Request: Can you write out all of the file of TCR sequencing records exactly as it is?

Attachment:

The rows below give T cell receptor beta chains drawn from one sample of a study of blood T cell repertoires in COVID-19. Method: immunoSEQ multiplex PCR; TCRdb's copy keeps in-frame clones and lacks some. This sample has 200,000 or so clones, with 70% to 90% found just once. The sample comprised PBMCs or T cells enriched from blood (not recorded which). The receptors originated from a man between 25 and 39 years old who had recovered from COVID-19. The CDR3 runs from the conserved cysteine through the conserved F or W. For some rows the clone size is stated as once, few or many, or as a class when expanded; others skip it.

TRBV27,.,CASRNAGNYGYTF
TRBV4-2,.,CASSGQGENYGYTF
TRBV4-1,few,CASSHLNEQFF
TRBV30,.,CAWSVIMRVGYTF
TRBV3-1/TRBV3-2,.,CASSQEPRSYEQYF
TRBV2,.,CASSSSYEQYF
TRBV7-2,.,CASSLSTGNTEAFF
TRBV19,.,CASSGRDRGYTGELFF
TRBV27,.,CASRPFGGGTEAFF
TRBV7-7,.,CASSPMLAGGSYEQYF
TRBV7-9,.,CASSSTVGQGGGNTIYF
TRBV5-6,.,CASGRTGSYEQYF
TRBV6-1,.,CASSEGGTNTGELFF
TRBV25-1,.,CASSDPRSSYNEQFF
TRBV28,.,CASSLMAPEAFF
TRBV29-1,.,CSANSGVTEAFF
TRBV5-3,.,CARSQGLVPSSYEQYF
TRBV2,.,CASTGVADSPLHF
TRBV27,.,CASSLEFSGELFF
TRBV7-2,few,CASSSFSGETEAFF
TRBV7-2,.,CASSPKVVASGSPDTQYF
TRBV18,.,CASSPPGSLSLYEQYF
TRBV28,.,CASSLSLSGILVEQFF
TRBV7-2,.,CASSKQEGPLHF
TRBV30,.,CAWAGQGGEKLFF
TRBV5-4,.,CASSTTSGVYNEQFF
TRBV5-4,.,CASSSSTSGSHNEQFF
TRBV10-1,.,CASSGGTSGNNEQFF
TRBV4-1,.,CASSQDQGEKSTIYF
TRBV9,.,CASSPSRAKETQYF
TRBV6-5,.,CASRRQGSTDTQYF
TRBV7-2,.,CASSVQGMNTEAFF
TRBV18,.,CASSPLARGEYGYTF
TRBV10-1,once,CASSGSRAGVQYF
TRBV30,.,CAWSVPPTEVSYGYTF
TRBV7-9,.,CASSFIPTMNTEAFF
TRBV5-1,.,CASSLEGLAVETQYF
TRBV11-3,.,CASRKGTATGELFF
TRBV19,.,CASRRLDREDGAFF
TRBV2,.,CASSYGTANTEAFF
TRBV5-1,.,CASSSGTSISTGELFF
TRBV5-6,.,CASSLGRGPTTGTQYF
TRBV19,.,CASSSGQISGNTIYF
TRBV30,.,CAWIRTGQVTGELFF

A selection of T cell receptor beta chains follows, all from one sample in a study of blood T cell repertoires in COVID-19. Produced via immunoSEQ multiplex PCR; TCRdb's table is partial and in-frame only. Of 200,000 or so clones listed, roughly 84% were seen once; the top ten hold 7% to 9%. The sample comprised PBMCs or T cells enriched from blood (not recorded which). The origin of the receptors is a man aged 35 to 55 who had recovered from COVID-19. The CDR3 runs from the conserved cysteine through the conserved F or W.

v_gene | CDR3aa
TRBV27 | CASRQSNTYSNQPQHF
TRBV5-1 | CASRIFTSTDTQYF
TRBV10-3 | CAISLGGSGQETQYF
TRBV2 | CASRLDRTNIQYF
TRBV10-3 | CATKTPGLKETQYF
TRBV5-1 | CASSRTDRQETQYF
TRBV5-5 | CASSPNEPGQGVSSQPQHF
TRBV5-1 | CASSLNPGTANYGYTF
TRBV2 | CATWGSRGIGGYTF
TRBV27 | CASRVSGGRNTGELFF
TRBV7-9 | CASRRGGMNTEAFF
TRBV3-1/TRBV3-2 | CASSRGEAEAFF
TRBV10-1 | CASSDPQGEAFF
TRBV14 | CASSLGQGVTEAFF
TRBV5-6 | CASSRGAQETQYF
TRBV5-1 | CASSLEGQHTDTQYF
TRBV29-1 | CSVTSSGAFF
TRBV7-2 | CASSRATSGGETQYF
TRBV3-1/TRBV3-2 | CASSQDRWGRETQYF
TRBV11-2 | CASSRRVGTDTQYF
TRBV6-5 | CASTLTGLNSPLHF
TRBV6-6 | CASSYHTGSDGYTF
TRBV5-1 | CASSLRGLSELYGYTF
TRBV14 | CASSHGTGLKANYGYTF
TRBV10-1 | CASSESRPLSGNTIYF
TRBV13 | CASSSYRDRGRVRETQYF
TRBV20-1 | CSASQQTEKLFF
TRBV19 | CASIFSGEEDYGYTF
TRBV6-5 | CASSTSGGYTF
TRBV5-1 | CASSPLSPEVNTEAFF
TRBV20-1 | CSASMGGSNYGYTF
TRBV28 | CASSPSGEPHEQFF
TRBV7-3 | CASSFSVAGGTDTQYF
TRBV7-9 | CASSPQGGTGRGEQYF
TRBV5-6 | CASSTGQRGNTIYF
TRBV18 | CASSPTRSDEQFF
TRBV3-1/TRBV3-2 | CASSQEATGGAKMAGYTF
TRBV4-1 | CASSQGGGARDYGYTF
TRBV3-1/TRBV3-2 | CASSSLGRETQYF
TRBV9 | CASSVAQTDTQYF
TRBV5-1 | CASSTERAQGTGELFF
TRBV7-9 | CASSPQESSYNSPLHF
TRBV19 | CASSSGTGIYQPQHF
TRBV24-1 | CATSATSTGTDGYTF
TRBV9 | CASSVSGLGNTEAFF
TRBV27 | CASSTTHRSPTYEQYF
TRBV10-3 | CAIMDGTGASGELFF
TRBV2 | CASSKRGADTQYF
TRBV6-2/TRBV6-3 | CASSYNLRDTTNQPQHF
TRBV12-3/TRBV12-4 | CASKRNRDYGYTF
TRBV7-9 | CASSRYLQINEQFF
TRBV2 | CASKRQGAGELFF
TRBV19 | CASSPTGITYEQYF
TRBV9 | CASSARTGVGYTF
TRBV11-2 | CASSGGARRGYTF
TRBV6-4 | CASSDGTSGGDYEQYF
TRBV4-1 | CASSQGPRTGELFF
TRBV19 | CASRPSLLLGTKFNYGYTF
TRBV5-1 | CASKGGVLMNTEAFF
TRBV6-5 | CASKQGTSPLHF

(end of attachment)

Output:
The rows below give T cell receptor beta chains drawn from one sample of a study of blood T cell repertoires in COVID-19. Method: immunoSEQ multiplex PCR; TCRdb's copy keeps in-frame clones and lacks some. This sample has 200,000 or so clones, with 70% to 90% found just once. The sample comprised PBMCs or T cells enriched from blood (not recorded which). The receptors originated from a man between 25 and 39 years old who had recovered from COVID-19. The CDR3 runs from the conserved cysteine through the conserved F or W. For some rows the clone size is stated as once, few or many, or as a class when expanded; others skip it.

TRBV27,.,CASRNAGNYGYTF
TRBV4-2,.,CASSGQGENYGYTF
TRBV4-1,few,CASSHLNEQFF
TRBV30,.,CAWSVIMRVGYTF
TRBV3-1/TRBV3-2,.,CASSQEPRSYEQYF
TRBV2,.,CASSSSYEQYF
TRBV7-2,.,CASSLSTGNTEAFF
TRBV19,.,CASSGRDRGYTGELFF
TRBV27,.,CASRPFGGGTEAFF
TRBV7-7,.,CASSPMLAGGSYEQYF
TRBV7-9,.,CASSSTVGQGGGNTIYF
TRBV5-6,.,CASGRTGSYEQYF
TRBV6-1,.,CASSEGGTNTGELFF
TRBV25-1,.,CASSDPRSSYNEQFF
TRBV28,.,CASSLMAPEAFF
TRBV29-1,.,CSANSGVTEAFF
TRBV5-3,.,CARSQGLVPSSYEQYF
TRBV2,.,CASTGVADSPLHF
TRBV27,.,CASSLEFSGELFF
TRBV7-2,few,CASSSFSGETEAFF
TRBV7-2,.,CASSPKVVASGSPDTQYF
TRBV18,.,CASSPPGSLSLYEQYF
TRBV28,.,CASSLSLSGILVEQFF
TRBV7-2,.,CASSKQEGPLHF
TRBV30,.,CAWAGQGGEKLFF
TRBV5-4,.,CASSTTSGVYNEQFF
TRBV5-4,.,CASSSSTSGSHNEQFF
TRBV10-1,.,CASSGGTSGNNEQFF
TRBV4-1,.,CASSQDQGEKSTIYF
TRBV9,.,CASSPSRAKETQYF
TRBV6-5,.,CASRRQGSTDTQYF
TRBV7-2,.,CASSVQGMNTEAFF
TRBV18,.,CASSPLARGEYGYTF
TRBV10-1,once,CASSGSRAGVQYF
TRBV30,.,CAWSVPPTEVSYGYTF
TRBV7-9,.,CASSFIPTMNTEAFF
TRBV5-1,.,CASSLEGLAVETQYF
TRBV11-3,.,CASRKGTATGELFF
TRBV19,.,CASRRLDREDGAFF
TRBV2,.,CASSYGTANTEAFF
TRBV5-1,.,CASSSGTSISTGELFF
TRBV5-6,.,CASSLGRGPTTGTQYF
TRBV19,.,CASSSGQISGNTIYF
TRBV30,.,CAWIRTGQVTGELFF

A selection of T cell receptor beta chains follows, all from one sample in a study of blood T cell repertoires in COVID-19. Produced via immunoSEQ multiplex PCR; TCRdb's table is partial and in-frame only. Of 200,000 or so clones listed, roughly 84% were seen once; the top ten hold 7% to 9%. The sample comprised PBMCs or T cells enriched from blood (not recorded which). The origin of the receptors is a man aged 35 to 55 who had recovered from COVID-19. The CDR3 runs from the conserved cysteine through the conserved F or W.

v_gene | CDR3aa
TRBV27 | CASRQSNTYSNQPQHF
TRBV5-1 | CASRIFTSTDTQYF
TRBV10-3 | CAISLGGSGQETQYF
TRBV2 | CASRLDRTNIQYF
TRBV10-3 | CATKTPGLKETQYF
TRBV5-1 | CASSRTDRQETQYF
TRBV5-5 | CASSPNEPGQGVSSQPQHF
TRBV5-1 | CASSLNPGTANYGYTF
TRBV2 | CATWGSRGIGGYTF
TRBV27 | CASRVSGGRNTGELFF
TRBV7-9 | CASRRGGMNTEAFF
TRBV3-1/TRBV3-2 | CASSRGEAEAFF
TRBV10-1 | CASSDPQGEAFF
TRBV14 | CASSLGQGVTEAFF
TRBV5-6 | CASSRGAQETQYF
TRBV5-1 | CASSLEGQHTDTQYF
TRBV29-1 | CSVTSSGAFF
TRBV7-2 | CASSRATSGGETQYF
TRBV3-1/TRBV3-2 | CASSQDRWGRETQYF
TRBV11-2 | CASSRRVGTDTQYF
TRBV6-5 | CASTLTGLNSPLHF
TRBV6-6 | CASSYHTGSDGYTF
TRBV5-1 | CASSLRGLSELYGYTF
TRBV14 | CASSHGTGLKANYGYTF
TRBV10-1 | CASSESRPLSGNTIYF
TRBV13 | CASSSYRDRGRVRETQYF
TRBV20-1 | CSASQQTEKLFF
TRBV19 | CASIFSGEEDYGYTF
TRBV6-5 | CASSTSGGYTF
TRBV5-1 | CASSPLSPEVNTEAFF
TRBV20-1 | CSASMGGSNYGYTF
TRBV28 | CASSPSGEPHEQFF
TRBV7-3 | CASSFSVAGGTDTQYF
TRBV7-9 | CASSPQGGTGRGEQYF
TRBV5-6 | CASSTGQRGNTIYF
TRBV18 | CASSPTRSDEQFF
TRBV3-1/TRBV3-2 | CASSQEATGGAKMAGYTF
TRBV4-1 | CASSQGGGARDYGYTF
TRBV3-1/TRBV3-2 | CASSSLGRETQYF
TRBV9 | CASSVAQTDTQYF
TRBV5-1 | CASSTERAQGTGELFF
TRBV7-9 | CASSPQESSYNSPLHF
TRBV19 | CASSSGTGIYQPQHF
TRBV24-1 | CATSATSTGTDGYTF
TRBV9 | CASSVSGLGNTEAFF
TRBV27 | CASSTTHRSPTYEQYF
TRBV10-3 | CAIMDGTGASGELFF
TRBV2 | CASSKRGADTQYF
TRBV6-2/TRBV6-3 | CASSYNLRDTTNQPQHF
TRBV12-3/TRBV12-4 | CASKRNRDYGYTF
TRBV7-9 | CASSRYLQINEQFF
TRBV2 | CASKRQGAGELFF
TRBV19 | CASSPTGITYEQYF
TRBV9 | CASSARTGVGYTF
TRBV11-2 | CASSGGARRGYTF
TRBV6-4 | CASSDGTSGGDYEQYF
TRBV4-1 | CASSQGPRTGELFF
TRBV19 | CASRPSLLLGTKFNYGYTF
TRBV5-1 | CASKGGVLMNTEAFF
TRBV6-5 | CASKQGTSPLHF